- Participants to receive DEXTENZA® 1 month prior to surgery
- No Intervention: Not receiving the DEXTENZA® implant
- Participants will not receive the DEXTENZA® implant
Clinical Trial Outcome Measures
- Intraocular dexamethasone levels
- Time Frame: 8 months
- The primary objective is to determine intraocular dexamethasone levels by obtaining aqueous and intravitreal samples at the time of routine retina surgery after placement of DEXTENZA® prior to surgery; tear films will also be analyzed for osmolarity and dexamethasone levels.prior to starting the vitrectomy procedure (including eye prep), the physician will collect the subject’s tear film for assessment of osmolarity and dexamethasone levels using a Schirmer test strip which will be stored in an Eppendorf tube on ice until it can be frozen and shipped to a lab for analysis.
- Post-operative pain levels
- Time Frame: 8 months
- The secondary objective of this study is to assess post-operative pain levels in subjects with or without the DEXTENZA® implant following retinal surgery. This will be assessed using a pain post-surgery questionnaire.This will be assessed using a pain post-surgery questionnaire consisting of an an 11-point likert scale (0-10), with 0 being no pain and 10 being excruciating pain
Participating in This Clinical Trial
1. Patients of California Retina Consultants undergoing vitrectomy surgery
2. Must be 18 years old or older
3. Must be able to provide consent
1. Must not have been treated with DEXTENZA® prior to joining the study.
2. May not have more than one DEXTENZA® implant.
3. May not be currently using an dexamethasone product during the course of the study or within 4 weeks prior to enrolling in the study.
4. Subject has active corneal, conjunctival or canalicular infections, including:
i. Epithelial herpes simplex keratitis (dendritic keratitis)
iv. Mycobacterial infections
v. Fungal diseases of the eye
5. Any abnormal lid or punctum anatomy that would preclude or make inappropriate the placement of the insert (e.g., severe ectropion or punctal stenosis).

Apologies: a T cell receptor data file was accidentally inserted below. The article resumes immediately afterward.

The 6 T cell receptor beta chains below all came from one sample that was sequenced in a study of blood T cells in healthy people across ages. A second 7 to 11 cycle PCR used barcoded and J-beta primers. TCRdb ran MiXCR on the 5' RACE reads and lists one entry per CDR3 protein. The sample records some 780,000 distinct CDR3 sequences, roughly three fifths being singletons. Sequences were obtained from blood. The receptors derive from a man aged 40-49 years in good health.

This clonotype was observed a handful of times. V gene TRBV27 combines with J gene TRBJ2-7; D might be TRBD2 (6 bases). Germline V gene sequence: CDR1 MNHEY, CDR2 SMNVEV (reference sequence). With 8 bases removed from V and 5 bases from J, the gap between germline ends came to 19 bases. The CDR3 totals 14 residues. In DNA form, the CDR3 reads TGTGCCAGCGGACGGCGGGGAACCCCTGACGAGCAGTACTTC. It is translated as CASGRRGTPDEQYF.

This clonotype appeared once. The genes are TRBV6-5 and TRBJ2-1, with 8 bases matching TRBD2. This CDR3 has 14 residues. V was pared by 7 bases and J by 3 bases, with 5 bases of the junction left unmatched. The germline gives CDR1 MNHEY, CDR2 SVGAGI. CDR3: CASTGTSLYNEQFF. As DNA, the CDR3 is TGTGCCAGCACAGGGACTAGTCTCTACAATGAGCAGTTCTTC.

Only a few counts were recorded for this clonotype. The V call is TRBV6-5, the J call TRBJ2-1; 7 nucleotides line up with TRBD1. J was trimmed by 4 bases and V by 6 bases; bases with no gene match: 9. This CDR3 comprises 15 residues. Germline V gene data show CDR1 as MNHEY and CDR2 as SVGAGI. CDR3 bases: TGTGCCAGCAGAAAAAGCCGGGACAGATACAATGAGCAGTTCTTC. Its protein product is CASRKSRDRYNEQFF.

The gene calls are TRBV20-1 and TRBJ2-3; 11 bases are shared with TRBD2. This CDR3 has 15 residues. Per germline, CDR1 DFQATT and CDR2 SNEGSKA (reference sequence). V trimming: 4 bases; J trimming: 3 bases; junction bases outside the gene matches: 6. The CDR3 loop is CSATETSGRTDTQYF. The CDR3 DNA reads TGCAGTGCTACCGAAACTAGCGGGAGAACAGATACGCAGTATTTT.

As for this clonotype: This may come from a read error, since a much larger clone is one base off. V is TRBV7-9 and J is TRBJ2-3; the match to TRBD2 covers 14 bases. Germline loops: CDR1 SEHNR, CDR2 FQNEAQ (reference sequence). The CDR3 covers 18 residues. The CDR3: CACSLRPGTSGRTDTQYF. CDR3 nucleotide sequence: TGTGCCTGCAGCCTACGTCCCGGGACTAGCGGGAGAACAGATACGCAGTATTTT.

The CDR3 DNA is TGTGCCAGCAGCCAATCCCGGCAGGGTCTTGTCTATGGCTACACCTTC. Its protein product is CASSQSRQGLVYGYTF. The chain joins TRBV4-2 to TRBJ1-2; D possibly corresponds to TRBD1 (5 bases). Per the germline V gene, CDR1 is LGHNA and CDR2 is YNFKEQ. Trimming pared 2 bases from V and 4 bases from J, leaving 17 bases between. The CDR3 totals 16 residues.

Gender Eligibility: All
Minimum Age: 18 Years
Maximum Age: N/A
Are Healthy Volunteers Accepted: No
- Lead Sponsor
- Nathan Steinle
- Ocular Therapeutix, Inc.
- Provider of Information About this Clinical Study
- Sponsor-Investigator: Nathan Steinle, Principal Investigator – California Retina Consultants
- Overall Official(s)
- Gabe Gordon, PhD, Study Director, Director of Research
- Nathan Steinle, MD, Principal Investigator, Physician
- Overall Contact(s)
- Gabriel Gordon, PhD, (805) 963-1648, email@example.com
Tyson SL, Bafna S, Gira JP, Goldberg DF, Jones JJ, Jones MP, Kim JK, Martel JM, Nordlund ML, Piovanetti-Perez IK, Singh IP, Metzinger JL, Mulani D, Sane S, Talamo JH, Goldstein MH; Dextenza Study Group. Multicenter randomized phase 3 study of a sustained-release intracanalicular dexamethasone insert for treatment of ocular inflammation and pain after cataract surgery. J Cataract Refract Surg. 2019 Feb;45(2):204-212. doi: 10.1016/j.jcrs.2018.09.023. Epub 2018 Oct 24. Erratum in: J Cataract Refract Surg. 2019 Jun;45(6):895.
Torkildsen G, Abelson MB, Gomes PJ, McLaurin E, Potts SL, Mah FS. Vehicle-Controlled, Phase 2 Clinical Trial of a Sustained-Release Dexamethasone Intracanalicular Insert in a Chronic Allergen Challenge Model. J Ocul Pharmacol Ther. 2017 Mar;33(2):79-90. doi: 10.1089/jop.2016.0154. Epub 2017 Jan 10.